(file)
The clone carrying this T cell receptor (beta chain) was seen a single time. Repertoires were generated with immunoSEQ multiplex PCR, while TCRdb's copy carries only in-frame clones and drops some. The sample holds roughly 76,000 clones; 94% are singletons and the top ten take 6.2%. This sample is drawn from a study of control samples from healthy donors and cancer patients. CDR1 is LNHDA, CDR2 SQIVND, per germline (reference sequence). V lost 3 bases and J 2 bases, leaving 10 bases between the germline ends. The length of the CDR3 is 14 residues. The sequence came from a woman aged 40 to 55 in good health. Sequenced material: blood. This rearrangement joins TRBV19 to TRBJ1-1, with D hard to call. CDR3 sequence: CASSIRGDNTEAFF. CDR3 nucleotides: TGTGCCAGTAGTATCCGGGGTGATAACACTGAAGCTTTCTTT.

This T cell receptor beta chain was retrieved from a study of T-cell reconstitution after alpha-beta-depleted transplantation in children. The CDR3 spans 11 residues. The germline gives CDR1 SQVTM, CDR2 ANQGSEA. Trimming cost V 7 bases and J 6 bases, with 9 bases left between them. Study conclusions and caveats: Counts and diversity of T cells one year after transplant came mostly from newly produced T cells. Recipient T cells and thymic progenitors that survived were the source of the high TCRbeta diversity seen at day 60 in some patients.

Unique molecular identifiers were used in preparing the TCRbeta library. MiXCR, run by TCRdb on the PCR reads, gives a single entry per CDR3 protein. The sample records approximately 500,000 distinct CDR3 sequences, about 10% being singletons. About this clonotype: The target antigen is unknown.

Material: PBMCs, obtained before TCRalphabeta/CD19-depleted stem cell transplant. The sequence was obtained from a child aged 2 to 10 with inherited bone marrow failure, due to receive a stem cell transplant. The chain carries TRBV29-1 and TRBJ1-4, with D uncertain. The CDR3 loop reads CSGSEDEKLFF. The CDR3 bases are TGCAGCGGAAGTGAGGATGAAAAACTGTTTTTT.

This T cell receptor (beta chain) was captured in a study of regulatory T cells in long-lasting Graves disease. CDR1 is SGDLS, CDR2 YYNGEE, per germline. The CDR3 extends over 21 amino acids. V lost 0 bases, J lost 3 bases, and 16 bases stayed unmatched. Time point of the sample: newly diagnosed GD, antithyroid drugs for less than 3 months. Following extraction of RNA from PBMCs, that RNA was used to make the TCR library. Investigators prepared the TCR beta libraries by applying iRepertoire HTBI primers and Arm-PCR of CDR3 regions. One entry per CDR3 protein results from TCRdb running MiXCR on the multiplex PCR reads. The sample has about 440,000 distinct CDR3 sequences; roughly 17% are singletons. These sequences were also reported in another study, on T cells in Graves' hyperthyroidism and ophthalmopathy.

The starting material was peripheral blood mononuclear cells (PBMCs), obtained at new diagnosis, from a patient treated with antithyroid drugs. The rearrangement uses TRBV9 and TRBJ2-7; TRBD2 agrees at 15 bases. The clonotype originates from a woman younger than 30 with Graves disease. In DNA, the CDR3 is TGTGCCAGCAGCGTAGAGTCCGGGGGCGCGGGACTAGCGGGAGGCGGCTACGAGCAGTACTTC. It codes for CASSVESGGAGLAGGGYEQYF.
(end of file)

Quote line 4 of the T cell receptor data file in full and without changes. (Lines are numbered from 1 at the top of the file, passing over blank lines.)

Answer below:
Material: PBMCs, obtained before TCRalphabeta/CD19-depleted stem cell transplant. The sequence was obtained from a child aged 2 to 10 with inherited bone marrow failure, due to receive a stem cell transplant. The chain carries TRBV29-1 and TRBJ1-4, with D uncertain. The CDR3 loop reads CSGSEDEKLFF. The CDR3 bases are TGCAGCGGAAGTGAGGATGAAAAACTGTTTTTT.